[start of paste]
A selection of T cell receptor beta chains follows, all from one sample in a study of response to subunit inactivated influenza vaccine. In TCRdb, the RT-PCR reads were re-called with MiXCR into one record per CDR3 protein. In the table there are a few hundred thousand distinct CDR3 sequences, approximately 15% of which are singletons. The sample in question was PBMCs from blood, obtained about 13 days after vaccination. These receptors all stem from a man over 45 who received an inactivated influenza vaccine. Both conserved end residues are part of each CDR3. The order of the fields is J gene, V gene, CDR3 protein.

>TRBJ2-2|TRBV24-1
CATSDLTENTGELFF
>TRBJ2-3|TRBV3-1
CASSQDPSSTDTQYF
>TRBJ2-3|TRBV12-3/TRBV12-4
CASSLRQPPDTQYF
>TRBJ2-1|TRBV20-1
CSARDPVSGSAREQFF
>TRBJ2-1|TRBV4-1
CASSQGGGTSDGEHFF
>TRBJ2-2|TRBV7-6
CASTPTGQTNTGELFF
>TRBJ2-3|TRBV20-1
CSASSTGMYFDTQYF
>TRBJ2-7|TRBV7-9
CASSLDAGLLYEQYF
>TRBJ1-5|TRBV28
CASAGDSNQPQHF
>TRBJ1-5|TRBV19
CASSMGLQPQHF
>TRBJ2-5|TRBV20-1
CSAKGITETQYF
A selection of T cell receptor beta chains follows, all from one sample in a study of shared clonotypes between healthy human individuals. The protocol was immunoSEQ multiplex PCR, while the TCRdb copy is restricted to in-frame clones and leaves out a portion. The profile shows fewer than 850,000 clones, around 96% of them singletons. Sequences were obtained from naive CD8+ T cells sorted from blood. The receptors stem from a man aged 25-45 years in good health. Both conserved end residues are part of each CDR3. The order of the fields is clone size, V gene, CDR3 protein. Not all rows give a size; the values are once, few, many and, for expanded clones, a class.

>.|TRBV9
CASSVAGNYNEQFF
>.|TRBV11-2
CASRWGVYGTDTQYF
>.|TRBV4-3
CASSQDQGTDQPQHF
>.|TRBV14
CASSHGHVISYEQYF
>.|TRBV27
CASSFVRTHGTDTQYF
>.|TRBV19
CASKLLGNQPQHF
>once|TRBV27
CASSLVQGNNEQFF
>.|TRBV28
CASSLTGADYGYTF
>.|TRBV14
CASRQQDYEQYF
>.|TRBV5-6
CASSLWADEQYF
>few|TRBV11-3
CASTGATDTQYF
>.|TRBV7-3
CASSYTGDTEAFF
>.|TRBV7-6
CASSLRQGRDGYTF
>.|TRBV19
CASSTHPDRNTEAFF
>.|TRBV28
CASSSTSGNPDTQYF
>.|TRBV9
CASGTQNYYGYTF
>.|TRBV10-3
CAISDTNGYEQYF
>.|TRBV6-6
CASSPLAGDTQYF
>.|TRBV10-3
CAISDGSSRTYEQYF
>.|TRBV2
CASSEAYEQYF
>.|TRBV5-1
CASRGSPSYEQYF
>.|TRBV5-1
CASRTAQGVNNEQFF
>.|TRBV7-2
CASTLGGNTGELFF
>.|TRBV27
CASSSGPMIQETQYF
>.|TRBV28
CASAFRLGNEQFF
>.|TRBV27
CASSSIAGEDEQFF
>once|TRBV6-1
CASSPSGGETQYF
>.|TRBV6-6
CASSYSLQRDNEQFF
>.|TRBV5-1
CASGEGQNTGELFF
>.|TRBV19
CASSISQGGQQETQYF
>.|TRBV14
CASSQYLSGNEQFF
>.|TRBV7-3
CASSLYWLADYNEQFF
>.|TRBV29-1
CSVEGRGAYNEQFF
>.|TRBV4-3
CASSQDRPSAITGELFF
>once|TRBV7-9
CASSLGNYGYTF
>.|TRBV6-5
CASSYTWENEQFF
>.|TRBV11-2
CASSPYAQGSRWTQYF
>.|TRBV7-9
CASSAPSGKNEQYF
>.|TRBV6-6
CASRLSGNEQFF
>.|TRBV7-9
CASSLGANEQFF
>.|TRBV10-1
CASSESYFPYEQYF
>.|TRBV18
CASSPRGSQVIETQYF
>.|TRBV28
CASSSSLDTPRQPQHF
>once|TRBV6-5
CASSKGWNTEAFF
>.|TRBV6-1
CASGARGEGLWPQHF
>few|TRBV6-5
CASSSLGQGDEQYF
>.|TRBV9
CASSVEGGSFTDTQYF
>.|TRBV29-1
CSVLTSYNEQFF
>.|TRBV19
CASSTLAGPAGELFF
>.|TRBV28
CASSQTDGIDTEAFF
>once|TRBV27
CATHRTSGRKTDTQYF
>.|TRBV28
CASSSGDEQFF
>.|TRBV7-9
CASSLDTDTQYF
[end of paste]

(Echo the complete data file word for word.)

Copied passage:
A selection of T cell receptor beta chains follows, all from one sample in a study of response to subunit inactivated influenza vaccine. In TCRdb, the RT-PCR reads were re-called with MiXCR into one record per CDR3 protein. In the table there are a few hundred thousand distinct CDR3 sequences, approximately 15% of which are singletons. The sample in question was PBMCs from blood, obtained about 13 days after vaccination. These receptors all stem from a man over 45 who received an inactivated influenza vaccine. Both conserved end residues are part of each CDR3. The order of the fields is J gene, V gene, CDR3 protein.

>TRBJ2-2|TRBV24-1
CATSDLTENTGELFF
>TRBJ2-3|TRBV3-1
CASSQDPSSTDTQYF
>TRBJ2-3|TRBV12-3/TRBV12-4
CASSLRQPPDTQYF
>TRBJ2-1|TRBV20-1
CSARDPVSGSAREQFF
>TRBJ2-1|TRBV4-1
CASSQGGGTSDGEHFF
>TRBJ2-2|TRBV7-6
CASTPTGQTNTGELFF
>TRBJ2-3|TRBV20-1
CSASSTGMYFDTQYF
>TRBJ2-7|TRBV7-9
CASSLDAGLLYEQYF
>TRBJ1-5|TRBV28
CASAGDSNQPQHF
>TRBJ1-5|TRBV19
CASSMGLQPQHF
>TRBJ2-5|TRBV20-1
CSAKGITETQYF
A selection of T cell receptor beta chains follows, all from one sample in a study of shared clonotypes between healthy human individuals. The protocol was immunoSEQ multiplex PCR, while the TCRdb copy is restricted to in-frame clones and leaves out a portion. The profile shows fewer than 850,000 clones, around 96% of them singletons. Sequences were obtained from naive CD8+ T cells sorted from blood. The receptors stem from a man aged 25-45 years in good health. Both conserved end residues are part of each CDR3. The order of the fields is clone size, V gene, CDR3 protein. Not all rows give a size; the values are once, few, many and, for expanded clones, a class.

>.|TRBV9
CASSVAGNYNEQFF
>.|TRBV11-2
CASRWGVYGTDTQYF
>.|TRBV4-3
CASSQDQGTDQPQHF
>.|TRBV14
CASSHGHVISYEQYF
>.|TRBV27
CASSFVRTHGTDTQYF
>.|TRBV19
CASKLLGNQPQHF
>once|TRBV27
CASSLVQGNNEQFF
>.|TRBV28
CASSLTGADYGYTF
>.|TRBV14
CASRQQDYEQYF
>.|TRBV5-6
CASSLWADEQYF
>few|TRBV11-3
CASTGATDTQYF
>.|TRBV7-3
CASSYTGDTEAFF
>.|TRBV7-6
CASSLRQGRDGYTF
>.|TRBV19
CASSTHPDRNTEAFF
>.|TRBV28
CASSSTSGNPDTQYF
>.|TRBV9
CASGTQNYYGYTF
>.|TRBV10-3
CAISDTNGYEQYF
>.|TRBV6-6
CASSPLAGDTQYF
>.|TRBV10-3
CAISDGSSRTYEQYF
>.|TRBV2
CASSEAYEQYF
>.|TRBV5-1
CASRGSPSYEQYF
>.|TRBV5-1
CASRTAQGVNNEQFF
>.|TRBV7-2
CASTLGGNTGELFF
>.|TRBV27
CASSSGPMIQETQYF
>.|TRBV28
CASAFRLGNEQFF
>.|TRBV27
CASSSIAGEDEQFF
>once|TRBV6-1
CASSPSGGETQYF
>.|TRBV6-6
CASSYSLQRDNEQFF
>.|TRBV5-1
CASGEGQNTGELFF
>.|TRBV19
CASSISQGGQQETQYF
>.|TRBV14
CASSQYLSGNEQFF
>.|TRBV7-3
CASSLYWLADYNEQFF
>.|TRBV29-1
CSVEGRGAYNEQFF
>.|TRBV4-3
CASSQDRPSAITGELFF
>once|TRBV7-9
CASSLGNYGYTF
>.|TRBV6-5
CASSYTWENEQFF
>.|TRBV11-2
CASSPYAQGSRWTQYF
>.|TRBV7-9
CASSAPSGKNEQYF
>.|TRBV6-6
CASRLSGNEQFF
>.|TRBV7-9
CASSLGANEQFF
>.|TRBV10-1
CASSESYFPYEQYF
>.|TRBV18
CASSPRGSQVIETQYF
>.|TRBV28
CASSSSLDTPRQPQHF
>once|TRBV6-5
CASSKGWNTEAFF
>.|TRBV6-1
CASGARGEGLWPQHF
>few|TRBV6-5
CASSSLGQGDEQYF
>.|TRBV9
CASSVEGGSFTDTQYF
>.|TRBV29-1
CSVLTSYNEQFF
>.|TRBV19
CASSTLAGPAGELFF
>.|TRBV28
CASSQTDGIDTEAFF
>once|TRBV27
CATHRTSGRKTDTQYF
>.|TRBV28
CASSSGDEQFF
>.|TRBV7-9
CASSLDTDTQYF